Still, Duhon is probably the best matchup against Solomon and the goal is to make him work for his points. If the Duke defense can force Solomon’s point output to around the same total as his shot attempts they’ll be pretty happy and Duke will have won the game. Duhon has the quickness to stay with Solomon although the Tigers will utilize a number of screens to free him. Duke’s defense will have to offer enough help and switches on the screens to limit Solomon’s open looks. If James, who will start out defending Solomon, is able to stay in front of him then he’ll be effective because of his size. However the quickness advantage that Solomon enjoys could also lead to some quick fouls for a slower defender.

After Solomon there are few Tigers who have been very effective against Duke. Their problems are further complicated by the fact that most of their scoring comes from their guards, most of whom are smaller players. Solomon, Stockman, and Bains account for 54% of the Clemson offense and none of those players are over 6-3. That’s also a group that doesn’t include starting point guard Edward Scott who, like Solomon and Stockman, is listed at just 6-1. In order for Shyatt to put enough scorers on the floor to stay with Duke’s high-powered offense he will have to accept some mismatches on the defensive end of the court.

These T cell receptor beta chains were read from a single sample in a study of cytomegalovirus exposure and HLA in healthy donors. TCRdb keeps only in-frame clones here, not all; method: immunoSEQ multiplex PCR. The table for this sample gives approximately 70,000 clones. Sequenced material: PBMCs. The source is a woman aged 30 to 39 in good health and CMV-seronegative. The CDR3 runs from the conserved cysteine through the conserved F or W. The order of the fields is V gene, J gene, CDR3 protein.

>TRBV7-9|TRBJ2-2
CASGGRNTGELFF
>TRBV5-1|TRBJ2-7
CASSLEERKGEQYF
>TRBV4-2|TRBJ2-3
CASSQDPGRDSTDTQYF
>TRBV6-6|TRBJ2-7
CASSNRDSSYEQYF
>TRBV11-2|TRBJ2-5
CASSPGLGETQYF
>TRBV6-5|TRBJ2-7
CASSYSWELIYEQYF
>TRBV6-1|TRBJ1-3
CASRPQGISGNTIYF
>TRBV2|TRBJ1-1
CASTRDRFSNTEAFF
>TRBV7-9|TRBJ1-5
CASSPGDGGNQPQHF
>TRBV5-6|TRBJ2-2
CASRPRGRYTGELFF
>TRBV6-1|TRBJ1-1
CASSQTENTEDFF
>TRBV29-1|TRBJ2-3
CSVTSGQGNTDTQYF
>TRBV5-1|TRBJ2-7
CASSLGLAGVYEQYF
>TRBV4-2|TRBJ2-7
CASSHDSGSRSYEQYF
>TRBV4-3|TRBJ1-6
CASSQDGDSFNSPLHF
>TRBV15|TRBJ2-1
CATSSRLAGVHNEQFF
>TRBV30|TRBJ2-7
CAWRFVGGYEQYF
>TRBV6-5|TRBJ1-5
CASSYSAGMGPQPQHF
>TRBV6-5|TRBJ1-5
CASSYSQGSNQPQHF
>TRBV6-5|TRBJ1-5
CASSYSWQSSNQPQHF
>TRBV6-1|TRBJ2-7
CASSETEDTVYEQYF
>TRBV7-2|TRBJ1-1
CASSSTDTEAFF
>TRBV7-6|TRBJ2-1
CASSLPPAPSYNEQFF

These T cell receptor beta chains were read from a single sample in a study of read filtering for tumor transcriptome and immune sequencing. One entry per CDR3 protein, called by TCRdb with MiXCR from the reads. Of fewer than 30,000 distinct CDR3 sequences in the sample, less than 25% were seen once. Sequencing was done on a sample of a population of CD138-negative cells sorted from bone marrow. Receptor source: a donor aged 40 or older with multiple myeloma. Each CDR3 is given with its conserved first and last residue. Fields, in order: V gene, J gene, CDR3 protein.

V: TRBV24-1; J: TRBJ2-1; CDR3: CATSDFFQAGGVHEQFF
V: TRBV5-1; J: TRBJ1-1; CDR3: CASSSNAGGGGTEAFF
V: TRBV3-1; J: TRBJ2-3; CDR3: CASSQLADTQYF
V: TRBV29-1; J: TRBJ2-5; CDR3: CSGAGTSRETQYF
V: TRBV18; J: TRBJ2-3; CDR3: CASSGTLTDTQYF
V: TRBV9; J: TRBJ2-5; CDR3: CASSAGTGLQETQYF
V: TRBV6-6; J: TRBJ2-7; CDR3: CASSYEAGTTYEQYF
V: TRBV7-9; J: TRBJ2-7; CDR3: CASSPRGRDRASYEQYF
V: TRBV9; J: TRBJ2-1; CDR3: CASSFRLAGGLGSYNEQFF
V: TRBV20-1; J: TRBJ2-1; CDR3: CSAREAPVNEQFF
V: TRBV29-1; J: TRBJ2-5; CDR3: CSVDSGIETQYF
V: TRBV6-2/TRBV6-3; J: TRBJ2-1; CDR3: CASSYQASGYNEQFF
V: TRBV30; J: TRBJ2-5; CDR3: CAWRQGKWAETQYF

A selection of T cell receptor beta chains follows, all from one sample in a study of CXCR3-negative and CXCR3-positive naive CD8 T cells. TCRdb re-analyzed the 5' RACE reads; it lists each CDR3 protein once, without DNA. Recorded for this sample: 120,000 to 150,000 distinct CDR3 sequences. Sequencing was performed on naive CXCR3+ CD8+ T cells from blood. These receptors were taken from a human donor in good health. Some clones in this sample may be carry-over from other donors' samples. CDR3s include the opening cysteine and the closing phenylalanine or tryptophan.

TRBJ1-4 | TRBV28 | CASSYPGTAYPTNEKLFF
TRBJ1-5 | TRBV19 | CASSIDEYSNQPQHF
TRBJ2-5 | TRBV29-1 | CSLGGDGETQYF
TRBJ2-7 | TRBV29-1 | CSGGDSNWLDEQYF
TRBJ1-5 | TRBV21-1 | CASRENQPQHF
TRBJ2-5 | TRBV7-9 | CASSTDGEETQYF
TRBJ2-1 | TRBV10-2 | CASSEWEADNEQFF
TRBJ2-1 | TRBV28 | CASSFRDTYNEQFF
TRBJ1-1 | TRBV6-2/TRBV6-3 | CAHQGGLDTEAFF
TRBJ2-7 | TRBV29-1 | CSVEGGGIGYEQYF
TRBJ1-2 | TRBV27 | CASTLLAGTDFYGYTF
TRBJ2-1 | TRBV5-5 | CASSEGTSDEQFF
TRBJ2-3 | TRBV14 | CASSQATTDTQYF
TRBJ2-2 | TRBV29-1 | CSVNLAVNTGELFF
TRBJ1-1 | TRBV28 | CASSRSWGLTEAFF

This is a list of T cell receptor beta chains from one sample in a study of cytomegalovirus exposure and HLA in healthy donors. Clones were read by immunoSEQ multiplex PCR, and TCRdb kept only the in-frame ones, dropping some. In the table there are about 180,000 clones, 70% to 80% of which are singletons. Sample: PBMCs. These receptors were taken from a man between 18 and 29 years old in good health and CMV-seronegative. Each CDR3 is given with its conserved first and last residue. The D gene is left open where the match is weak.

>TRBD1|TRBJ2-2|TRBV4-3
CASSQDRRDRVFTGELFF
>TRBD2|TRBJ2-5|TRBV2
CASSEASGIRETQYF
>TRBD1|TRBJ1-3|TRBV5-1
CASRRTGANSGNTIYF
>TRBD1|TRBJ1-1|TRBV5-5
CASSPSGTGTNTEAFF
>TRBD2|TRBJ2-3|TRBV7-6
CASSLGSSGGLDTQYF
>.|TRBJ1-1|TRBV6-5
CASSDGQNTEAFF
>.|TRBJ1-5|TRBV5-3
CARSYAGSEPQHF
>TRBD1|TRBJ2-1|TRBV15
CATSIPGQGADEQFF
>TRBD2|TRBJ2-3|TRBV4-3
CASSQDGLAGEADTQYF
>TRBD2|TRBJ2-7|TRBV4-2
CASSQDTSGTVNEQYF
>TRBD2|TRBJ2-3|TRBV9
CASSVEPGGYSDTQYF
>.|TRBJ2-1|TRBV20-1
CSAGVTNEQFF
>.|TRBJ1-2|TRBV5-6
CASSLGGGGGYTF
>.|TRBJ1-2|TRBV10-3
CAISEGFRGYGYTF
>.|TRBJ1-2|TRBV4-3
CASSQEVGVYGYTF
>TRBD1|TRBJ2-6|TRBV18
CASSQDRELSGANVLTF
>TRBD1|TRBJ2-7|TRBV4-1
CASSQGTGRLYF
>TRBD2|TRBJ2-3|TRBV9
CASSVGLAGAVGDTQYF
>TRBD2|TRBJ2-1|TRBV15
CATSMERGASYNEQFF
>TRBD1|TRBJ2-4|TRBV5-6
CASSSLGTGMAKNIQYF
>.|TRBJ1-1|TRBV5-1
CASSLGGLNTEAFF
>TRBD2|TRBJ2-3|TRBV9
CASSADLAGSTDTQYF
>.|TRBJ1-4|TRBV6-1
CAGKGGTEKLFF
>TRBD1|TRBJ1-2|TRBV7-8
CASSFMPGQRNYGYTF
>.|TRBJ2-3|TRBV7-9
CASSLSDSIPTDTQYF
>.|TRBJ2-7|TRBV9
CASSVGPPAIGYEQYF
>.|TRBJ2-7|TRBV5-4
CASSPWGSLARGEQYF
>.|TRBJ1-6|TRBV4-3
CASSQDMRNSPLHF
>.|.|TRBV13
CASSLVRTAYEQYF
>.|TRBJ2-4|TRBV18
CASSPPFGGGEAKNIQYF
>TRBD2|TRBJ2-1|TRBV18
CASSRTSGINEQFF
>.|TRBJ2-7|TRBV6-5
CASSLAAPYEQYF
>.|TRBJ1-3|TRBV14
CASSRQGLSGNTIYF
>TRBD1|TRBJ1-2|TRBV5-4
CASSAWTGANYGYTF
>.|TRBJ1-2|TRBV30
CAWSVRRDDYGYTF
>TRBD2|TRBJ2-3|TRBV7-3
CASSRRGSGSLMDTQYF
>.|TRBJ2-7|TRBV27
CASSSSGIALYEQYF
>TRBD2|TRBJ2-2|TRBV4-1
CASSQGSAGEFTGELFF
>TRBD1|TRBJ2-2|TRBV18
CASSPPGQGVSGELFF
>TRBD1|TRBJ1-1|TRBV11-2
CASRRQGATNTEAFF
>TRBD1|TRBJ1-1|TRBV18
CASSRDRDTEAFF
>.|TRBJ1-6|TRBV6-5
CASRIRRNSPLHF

In any event the Tigers will be giving up a lot of size at the 2 and 3 spots from the start of the game. Typically when you play a smaller team they offset that by pressing or forcing an uptempo pace. While Shyatt’s team is playing at a faster pace this season they still don’t want to play at Duke’s pace and they certainly don’t want to press Duke. Their big men are probably not ready to run with Duke either. With Allenspach suffering from a bad back and Henderson’s questionable conditioning they will have a hard time keeping up with Battier and Boozer.